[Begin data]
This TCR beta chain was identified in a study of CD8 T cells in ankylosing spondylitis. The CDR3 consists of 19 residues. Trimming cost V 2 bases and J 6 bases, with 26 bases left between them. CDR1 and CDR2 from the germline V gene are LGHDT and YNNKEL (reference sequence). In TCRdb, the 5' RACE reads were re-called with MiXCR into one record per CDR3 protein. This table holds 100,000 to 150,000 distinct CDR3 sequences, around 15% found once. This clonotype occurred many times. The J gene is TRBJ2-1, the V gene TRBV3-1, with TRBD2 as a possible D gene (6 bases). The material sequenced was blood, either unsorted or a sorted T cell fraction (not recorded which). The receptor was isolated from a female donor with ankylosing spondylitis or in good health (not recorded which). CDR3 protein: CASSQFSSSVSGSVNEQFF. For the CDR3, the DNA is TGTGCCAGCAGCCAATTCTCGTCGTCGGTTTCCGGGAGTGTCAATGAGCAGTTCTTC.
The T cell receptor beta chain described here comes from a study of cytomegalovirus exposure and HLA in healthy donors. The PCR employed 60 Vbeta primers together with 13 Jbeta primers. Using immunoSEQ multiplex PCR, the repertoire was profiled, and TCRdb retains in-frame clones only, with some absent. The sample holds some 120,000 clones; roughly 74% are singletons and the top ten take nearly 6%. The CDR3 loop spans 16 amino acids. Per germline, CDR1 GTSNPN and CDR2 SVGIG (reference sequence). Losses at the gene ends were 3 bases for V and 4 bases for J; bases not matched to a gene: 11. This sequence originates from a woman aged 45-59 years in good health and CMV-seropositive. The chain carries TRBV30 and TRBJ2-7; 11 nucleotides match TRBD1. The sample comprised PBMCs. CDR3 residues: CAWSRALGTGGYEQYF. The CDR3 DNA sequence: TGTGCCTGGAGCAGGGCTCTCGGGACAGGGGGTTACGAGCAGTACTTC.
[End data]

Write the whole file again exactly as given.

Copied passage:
This TCR beta chain was identified in a study of CD8 T cells in ankylosing spondylitis. The CDR3 consists of 19 residues. Trimming cost V 2 bases and J 6 bases, with 26 bases left between them. CDR1 and CDR2 from the germline V gene are LGHDT and YNNKEL (reference sequence). In TCRdb, the 5' RACE reads were re-called with MiXCR into one record per CDR3 protein. This table holds 100,000 to 150,000 distinct CDR3 sequences, around 15% found once. This clonotype occurred many times. The J gene is TRBJ2-1, the V gene TRBV3-1, with TRBD2 as a possible D gene (6 bases). The material sequenced was blood, either unsorted or a sorted T cell fraction (not recorded which). The receptor was isolated from a female donor with ankylosing spondylitis or in good health (not recorded which). CDR3 protein: CASSQFSSSVSGSVNEQFF. For the CDR3, the DNA is TGTGCCAGCAGCCAATTCTCGTCGTCGGTTTCCGGGAGTGTCAATGAGCAGTTCTTC.
The T cell receptor beta chain described here comes from a study of cytomegalovirus exposure and HLA in healthy donors. The PCR employed 60 Vbeta primers together with 13 Jbeta primers. Using immunoSEQ multiplex PCR, the repertoire was profiled, and TCRdb retains in-frame clones only, with some absent. The sample holds some 120,000 clones; roughly 74% are singletons and the top ten take nearly 6%. The CDR3 loop spans 16 amino acids. Per germline, CDR1 GTSNPN and CDR2 SVGIG (reference sequence). Losses at the gene ends were 3 bases for V and 4 bases for J; bases not matched to a gene: 11. This sequence originates from a woman aged 45-59 years in good health and CMV-seropositive. The chain carries TRBV30 and TRBJ2-7; 11 nucleotides match TRBD1. The sample comprised PBMCs. CDR3 residues: CAWSRALGTGGYEQYF. The CDR3 DNA sequence: TGTGCCTGGAGCAGGGCTCTCGGGACAGGGGGTTACGAGCAGTACTTC.